4K photo is designed for capturing action shots. When shooting in this mode, the camera fires a burst of images in a similar way to a short video. The individual frames from the burst are each 8MB files shot in 4k, which can then be expanded to A3 size. Once you have taken a 4k photo burst, you can select which frames you would like to keep and save. This can either be done in camera, or later in programs such as Lightroom (see below).
The 4k photo feature is certainly going to be a game changer for capturing action, although is still in its infancy. I’d recommend a couple of tips for those using this mode…
- chose your moment carefully; you can only record for a few seconds in 4k photo owing to its 30 frames per second and recording limitations. This means you need to use your time wisely!
- anticipate the action; there is a slight delay between pressing the shutter and starting 4k recording, and so it’s best to try and be prepared for the moment. As a wildlife photographer, predicting an animal’s every move is part of the challenge anyway, and so in the end it makes you a much better photographer to get to know your subject
I used 4k photo to capture a falling water droplet and its impact on a basin below – experimenting with situations like this is good fun, although the function would also be perfect for getting the perfect shot of an animal running past or a bird taking flight, for example
The post-focussing mode
Similarly to 4k-photo, this option is another big help for someone trying to capture the perfect shot without having to manipulate complicated shooting settings like aperture and shutter speed.
The function works essentially the same as 4k photo: it takes a burst of frames when you press the shutter, which are stored in the format of a short video. The difference is that when you review the burst you can simply tap on the area of the image you’d like to have in focus – and you can scroll through to pick the perfect shot that has the point you’d like to be pin sharp. Essentially it means you can leave focussing to later!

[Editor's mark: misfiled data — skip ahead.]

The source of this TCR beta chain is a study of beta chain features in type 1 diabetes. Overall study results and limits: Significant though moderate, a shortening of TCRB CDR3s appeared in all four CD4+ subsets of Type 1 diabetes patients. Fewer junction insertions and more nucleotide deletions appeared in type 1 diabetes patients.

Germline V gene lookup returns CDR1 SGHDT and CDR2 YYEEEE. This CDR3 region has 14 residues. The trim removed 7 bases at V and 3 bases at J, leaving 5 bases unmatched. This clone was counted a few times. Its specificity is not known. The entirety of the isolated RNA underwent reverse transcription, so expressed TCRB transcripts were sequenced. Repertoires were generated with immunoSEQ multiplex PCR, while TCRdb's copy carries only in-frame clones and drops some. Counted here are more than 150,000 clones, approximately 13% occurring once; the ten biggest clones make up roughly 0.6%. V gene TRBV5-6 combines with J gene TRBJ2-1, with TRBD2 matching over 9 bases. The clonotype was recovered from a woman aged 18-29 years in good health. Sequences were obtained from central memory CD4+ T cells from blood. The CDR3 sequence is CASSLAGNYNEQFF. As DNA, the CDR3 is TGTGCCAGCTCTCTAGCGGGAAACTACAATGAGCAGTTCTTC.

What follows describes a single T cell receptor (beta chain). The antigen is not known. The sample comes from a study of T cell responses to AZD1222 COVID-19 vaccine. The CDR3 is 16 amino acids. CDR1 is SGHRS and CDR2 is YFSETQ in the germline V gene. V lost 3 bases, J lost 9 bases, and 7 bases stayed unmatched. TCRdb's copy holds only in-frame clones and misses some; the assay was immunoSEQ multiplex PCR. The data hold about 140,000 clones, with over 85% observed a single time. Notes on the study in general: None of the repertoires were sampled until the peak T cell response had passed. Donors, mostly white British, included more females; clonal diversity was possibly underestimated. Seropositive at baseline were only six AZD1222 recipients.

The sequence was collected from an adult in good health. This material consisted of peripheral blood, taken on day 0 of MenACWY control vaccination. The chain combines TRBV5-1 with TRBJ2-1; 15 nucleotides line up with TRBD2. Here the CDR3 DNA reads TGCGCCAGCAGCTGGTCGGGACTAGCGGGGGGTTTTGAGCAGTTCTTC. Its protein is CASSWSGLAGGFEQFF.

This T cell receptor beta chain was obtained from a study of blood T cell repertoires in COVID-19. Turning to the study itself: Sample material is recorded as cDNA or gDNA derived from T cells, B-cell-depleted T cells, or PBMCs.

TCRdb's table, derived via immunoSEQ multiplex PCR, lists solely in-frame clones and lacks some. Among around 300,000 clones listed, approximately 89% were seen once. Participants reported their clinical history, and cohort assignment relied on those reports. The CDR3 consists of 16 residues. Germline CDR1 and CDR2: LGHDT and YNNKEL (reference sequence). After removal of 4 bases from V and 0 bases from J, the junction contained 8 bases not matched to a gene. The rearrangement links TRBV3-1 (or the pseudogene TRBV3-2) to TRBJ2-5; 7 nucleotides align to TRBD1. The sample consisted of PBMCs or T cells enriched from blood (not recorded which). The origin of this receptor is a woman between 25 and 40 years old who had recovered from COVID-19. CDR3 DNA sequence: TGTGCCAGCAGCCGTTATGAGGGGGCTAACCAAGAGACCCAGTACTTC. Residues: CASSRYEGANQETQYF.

In more practical terms, it is really useful for close-up photography and macro: you can get really close to a subject and take a burst, then later decide which frame is sharpest, or even combine several frames in a focus stack to produce the ultimate shot.
4k video ~ filming with the G80
One of the aspects of Lumix’s new G80 that I was most excited to try out was its video capabilities. The GH series cameras are superb for their video production, and are used by professionals to produce films and promo videos to a very high standard. I was therefore keen to experiment with the G80 and see if it retained the same quality as its cousins. I wasn’t disappointed!
A host of features make filming with the G80 a great experience, and can allow you to produce brilliant footage. Now obviously being able to shoot in 4K is a huge advantage: not even the best SLR cameras are able to film to this standard yet, and so the resulting quality of video in many instances certainly rivals that of digital SLRs
Filming on the G80 is pretty straight forward: you simply press the red recording button beside the shutter release, and it will start recording in whatever shooting mode you are in. However, there is also a dedicated shooting mode for Video, which allows you to adjust a number of settings to control shutter speed, aperture, sound levels, and not to mention recording quality.
Although the auto focus system is very good and reactive, manual focus is always the best way to go for wildlife filming. On the G80, it is very simple to switch to manual focus, using the know below the shooting mode dial. A really handy feature of the G80’s manual focus setting is it’s peak H system: basically when focussing using the LCD screen, anything that is in focus shows up in blue. This makes accurate and sharp manual focussing so much easier to get spot on – a challenge that can ruin many a video using digital SLRs.
The quality of film using the 4K setting is so noticeable: crisp and clear videos with brilliant definition. I have to say that I am really impressed with the filming capabilities of the G80, and I am really looking forward to utilising this aspect much more in the future. Here is a short video I made about the Starling roost in Somerset:
So how does the actual quality of the G80’s images bear through? I have to say I was a little dubious that these mirrorless cameras could challenge the photos produced by digitial SLRs – but the G80 has totally changed my opinion!
During the photography masterclass at the British Wildlife institute in Surrey, I was able to try out a number of different telephoto lenses (the standard kit lens is a 12-60mm), and using a 300mm lens allowed some close up wildlife images that really showed off the capabilities of the G80 as a wildlife photographer camera. Below is an image of one of the Scottish Wildcats at the centre, taken with the G80 and a 300mm. I have cropped the original in to 50% and 100%, and you can see how sharp the image is – the quality really is superb…